The Monkey Mind

The title of this post is part of a zen fable. The fable goes like this: A learned brahmin was eager to learn the ways of attaining supernatural powers and wandered long and hard to find a master who would help him journey this path. Then one fine day, his friend told him about a monk in Tibet who could help him. So off he went to find the monk. His journey to find his master was perilous and difficult to say the least. He endured it, nevertheless.

When he found his master, he bowed down and asked for guidance. The humble monk nodded and said this, “The mantra is very simple. Say Buddham Sharanam Gachami, Dharmam Sharanam Gachami, Sangham Sharanam Gachami three times.”

This seemed too simplistic; nevertheless, he sat down to meditate. Just before he began, the monk added, “Do remember a diktat. The mantra will not work if you think of monkeys. So whatever you do, please don’t think of monkeys.” The brahmin smiled at the improbability of such a thing. Why would anyone think of monkeys?

Before long though, he realized how wrong he was. As soon as he closed his eyes, thoughts of monkeys engulfed his consciousness. They roamed everywhere. He could not rid himself off them. He began to lose his mind.

The monk watching his predicament approached him and said, “If you force your mind to travel in a certain direction, it will only travel the other way.”

This fable sums up precisely what I want to say about relaxing my mind. I have worked long and hard to get to a place of absolute nothingness. When I say nothingness, I don’t mean the sagely loftiness of great gurus and dharmatmas. In my world of chaos and craziness, I’ve been able to come to a place where I can finally shut my eyes and in turn shut the world out. Why is that important?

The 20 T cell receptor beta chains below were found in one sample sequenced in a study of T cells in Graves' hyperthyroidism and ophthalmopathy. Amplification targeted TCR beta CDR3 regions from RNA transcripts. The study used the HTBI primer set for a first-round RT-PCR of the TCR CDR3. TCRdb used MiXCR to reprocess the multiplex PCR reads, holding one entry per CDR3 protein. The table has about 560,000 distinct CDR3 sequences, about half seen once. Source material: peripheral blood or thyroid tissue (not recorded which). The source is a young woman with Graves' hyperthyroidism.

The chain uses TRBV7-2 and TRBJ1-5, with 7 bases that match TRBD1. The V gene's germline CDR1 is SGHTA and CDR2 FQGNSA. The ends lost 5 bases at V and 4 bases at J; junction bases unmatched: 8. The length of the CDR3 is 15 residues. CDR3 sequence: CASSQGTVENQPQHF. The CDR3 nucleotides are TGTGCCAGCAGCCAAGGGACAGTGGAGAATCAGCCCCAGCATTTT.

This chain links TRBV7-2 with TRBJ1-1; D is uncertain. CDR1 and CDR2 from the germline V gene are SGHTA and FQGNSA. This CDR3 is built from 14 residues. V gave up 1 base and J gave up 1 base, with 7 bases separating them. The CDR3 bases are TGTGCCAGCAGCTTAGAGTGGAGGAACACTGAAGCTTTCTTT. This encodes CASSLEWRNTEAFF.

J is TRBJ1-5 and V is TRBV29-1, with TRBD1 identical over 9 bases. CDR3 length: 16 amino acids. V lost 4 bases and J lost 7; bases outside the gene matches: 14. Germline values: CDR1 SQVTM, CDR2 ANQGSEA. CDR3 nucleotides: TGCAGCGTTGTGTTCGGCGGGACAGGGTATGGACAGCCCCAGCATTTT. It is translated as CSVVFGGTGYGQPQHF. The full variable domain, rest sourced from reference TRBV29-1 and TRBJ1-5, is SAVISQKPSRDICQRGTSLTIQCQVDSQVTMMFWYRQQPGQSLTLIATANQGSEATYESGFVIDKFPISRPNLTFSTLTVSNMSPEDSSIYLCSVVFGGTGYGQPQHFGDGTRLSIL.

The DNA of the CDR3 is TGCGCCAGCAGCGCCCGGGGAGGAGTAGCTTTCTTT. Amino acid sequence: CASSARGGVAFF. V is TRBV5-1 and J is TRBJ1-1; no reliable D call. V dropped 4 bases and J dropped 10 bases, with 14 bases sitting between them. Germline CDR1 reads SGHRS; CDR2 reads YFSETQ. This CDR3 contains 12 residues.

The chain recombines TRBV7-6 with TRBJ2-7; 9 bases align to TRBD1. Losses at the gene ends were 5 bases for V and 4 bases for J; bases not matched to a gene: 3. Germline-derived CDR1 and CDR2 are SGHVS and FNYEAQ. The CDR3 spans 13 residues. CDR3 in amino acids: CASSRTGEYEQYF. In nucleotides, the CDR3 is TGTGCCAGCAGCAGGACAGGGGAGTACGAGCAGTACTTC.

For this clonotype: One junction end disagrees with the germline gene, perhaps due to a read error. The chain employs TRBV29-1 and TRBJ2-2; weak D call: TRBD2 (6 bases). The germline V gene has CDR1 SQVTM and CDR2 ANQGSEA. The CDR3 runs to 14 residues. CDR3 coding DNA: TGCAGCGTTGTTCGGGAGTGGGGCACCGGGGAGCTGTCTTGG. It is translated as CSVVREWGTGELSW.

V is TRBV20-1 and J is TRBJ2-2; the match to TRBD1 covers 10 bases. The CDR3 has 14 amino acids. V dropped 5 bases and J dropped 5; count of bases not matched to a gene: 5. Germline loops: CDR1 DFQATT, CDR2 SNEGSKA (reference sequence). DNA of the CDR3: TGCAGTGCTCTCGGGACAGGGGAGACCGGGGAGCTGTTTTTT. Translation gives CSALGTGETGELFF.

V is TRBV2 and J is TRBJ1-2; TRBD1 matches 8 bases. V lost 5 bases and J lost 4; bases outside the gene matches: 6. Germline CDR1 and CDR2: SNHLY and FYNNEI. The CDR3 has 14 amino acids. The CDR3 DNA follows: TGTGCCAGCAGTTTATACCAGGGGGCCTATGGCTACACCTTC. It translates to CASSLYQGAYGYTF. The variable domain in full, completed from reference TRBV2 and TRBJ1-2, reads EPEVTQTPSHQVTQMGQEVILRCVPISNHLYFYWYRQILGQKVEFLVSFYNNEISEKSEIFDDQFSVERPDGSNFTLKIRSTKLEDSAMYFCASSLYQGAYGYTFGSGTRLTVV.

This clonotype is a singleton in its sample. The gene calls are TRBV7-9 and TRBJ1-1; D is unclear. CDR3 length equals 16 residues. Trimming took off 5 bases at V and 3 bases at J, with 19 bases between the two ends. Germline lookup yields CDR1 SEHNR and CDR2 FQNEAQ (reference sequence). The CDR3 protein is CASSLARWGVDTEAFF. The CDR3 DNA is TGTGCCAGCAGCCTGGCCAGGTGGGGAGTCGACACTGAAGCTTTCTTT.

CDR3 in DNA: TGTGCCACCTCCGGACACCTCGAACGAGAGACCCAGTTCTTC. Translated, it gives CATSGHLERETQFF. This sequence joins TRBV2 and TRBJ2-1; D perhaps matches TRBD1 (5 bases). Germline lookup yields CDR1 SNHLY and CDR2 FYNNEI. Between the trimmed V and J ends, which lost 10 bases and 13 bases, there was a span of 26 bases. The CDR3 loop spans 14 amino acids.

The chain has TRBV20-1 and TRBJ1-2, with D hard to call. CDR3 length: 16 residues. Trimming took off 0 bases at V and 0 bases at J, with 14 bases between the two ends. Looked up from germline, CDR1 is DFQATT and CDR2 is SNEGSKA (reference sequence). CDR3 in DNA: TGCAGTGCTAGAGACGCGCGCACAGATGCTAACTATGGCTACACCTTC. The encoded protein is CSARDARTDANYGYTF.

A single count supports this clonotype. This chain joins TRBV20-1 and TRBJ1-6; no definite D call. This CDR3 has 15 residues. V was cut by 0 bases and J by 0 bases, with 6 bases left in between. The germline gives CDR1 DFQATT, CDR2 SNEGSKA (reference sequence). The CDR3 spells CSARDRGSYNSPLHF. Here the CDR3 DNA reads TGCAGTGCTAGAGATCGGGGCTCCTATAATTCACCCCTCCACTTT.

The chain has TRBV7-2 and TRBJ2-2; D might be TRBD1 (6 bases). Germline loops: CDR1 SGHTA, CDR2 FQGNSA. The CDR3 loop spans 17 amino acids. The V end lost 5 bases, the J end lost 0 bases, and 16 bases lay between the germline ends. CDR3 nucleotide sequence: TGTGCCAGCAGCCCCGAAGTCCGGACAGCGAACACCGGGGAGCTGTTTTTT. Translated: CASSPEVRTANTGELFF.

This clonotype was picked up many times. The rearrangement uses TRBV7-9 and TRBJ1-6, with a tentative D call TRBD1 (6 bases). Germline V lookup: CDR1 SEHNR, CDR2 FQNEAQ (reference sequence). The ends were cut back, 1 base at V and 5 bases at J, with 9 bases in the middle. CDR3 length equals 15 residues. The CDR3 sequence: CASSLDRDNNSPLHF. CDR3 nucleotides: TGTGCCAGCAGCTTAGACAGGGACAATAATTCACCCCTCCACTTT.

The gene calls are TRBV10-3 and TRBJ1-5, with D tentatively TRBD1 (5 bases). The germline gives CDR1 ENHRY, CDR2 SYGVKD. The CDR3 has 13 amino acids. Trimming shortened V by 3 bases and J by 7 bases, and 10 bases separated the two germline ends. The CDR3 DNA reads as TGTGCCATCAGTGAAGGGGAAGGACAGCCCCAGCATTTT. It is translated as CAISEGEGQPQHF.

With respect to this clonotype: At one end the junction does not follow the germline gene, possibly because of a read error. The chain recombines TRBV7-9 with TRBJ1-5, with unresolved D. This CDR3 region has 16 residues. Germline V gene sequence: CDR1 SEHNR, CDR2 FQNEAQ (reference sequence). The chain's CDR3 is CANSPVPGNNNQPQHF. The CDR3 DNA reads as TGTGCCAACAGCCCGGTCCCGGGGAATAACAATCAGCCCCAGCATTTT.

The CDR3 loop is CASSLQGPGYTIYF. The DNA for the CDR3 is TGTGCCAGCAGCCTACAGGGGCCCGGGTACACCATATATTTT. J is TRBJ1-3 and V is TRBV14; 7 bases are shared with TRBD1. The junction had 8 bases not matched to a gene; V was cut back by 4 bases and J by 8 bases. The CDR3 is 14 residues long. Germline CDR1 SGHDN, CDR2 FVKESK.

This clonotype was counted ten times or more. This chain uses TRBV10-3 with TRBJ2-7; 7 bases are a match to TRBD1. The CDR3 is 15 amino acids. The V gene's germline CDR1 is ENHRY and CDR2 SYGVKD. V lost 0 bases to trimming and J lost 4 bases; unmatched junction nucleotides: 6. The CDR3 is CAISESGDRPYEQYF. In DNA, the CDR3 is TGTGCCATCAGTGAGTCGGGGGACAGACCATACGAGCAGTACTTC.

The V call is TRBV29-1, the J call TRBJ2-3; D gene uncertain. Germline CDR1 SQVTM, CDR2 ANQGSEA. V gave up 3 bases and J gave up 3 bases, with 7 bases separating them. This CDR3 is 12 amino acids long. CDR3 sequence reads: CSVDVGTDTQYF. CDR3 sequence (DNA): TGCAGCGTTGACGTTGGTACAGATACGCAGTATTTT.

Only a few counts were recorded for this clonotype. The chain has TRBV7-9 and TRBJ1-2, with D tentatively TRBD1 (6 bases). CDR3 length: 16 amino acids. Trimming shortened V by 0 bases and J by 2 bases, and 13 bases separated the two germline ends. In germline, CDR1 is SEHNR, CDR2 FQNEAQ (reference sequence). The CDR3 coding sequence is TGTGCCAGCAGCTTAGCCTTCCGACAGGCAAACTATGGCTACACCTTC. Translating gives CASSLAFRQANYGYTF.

So many reasons to celebrate this new place I’ve found. I used to and still get perturbed by difficult situations, but now I can remove myself from it instantly and move on. In the past, I would let myself sink deeper and deeper into a hole that would eventually eat me inside out. But now, I can step over it and look ahead. Simple as it may sound, it has bestowed a great deal of power on me.

I would give credit to my prefect at the mission for it. He has helped me stay on course and more specifically, helped me find balance. The clutter in my mind gets distilled and that trickling annoyance I spoke of in “Mind Over Matter” has suddenly vanished. It takes me a few good minutes to travel into that place with so many monkeys dancing around my consciousness, but get there I do. And when I do, the feeling is spectacular. It keeps me charged and alive for the ¬†whole day. I don’t feel fatigued, and my family tells me that I’ve become a dispenser of great cheer. It wasn’t easy journeying to this place. The monkeys are very many still, and they constantly threaten to disrupt the stillness, but when you learn the art of controlling your mind, they cease to exist.

I hear people tell me about how the din constantly surrounds their lives, and my advice to them, ” get out of it.”

I do not for a minute want to preach, but meditation has made such a big difference in my life that I have to share it with anyone I can. It helps you sit with yourself and accept who and what you truly are. We begin to live in the present and I cannot tell you how important that realization is. We either live in our past or pine for an unknown future and forget about the moment we are actually in.

If your day went by in a trance and you failed to live in the present, stop and take stock. You owe it to yourself.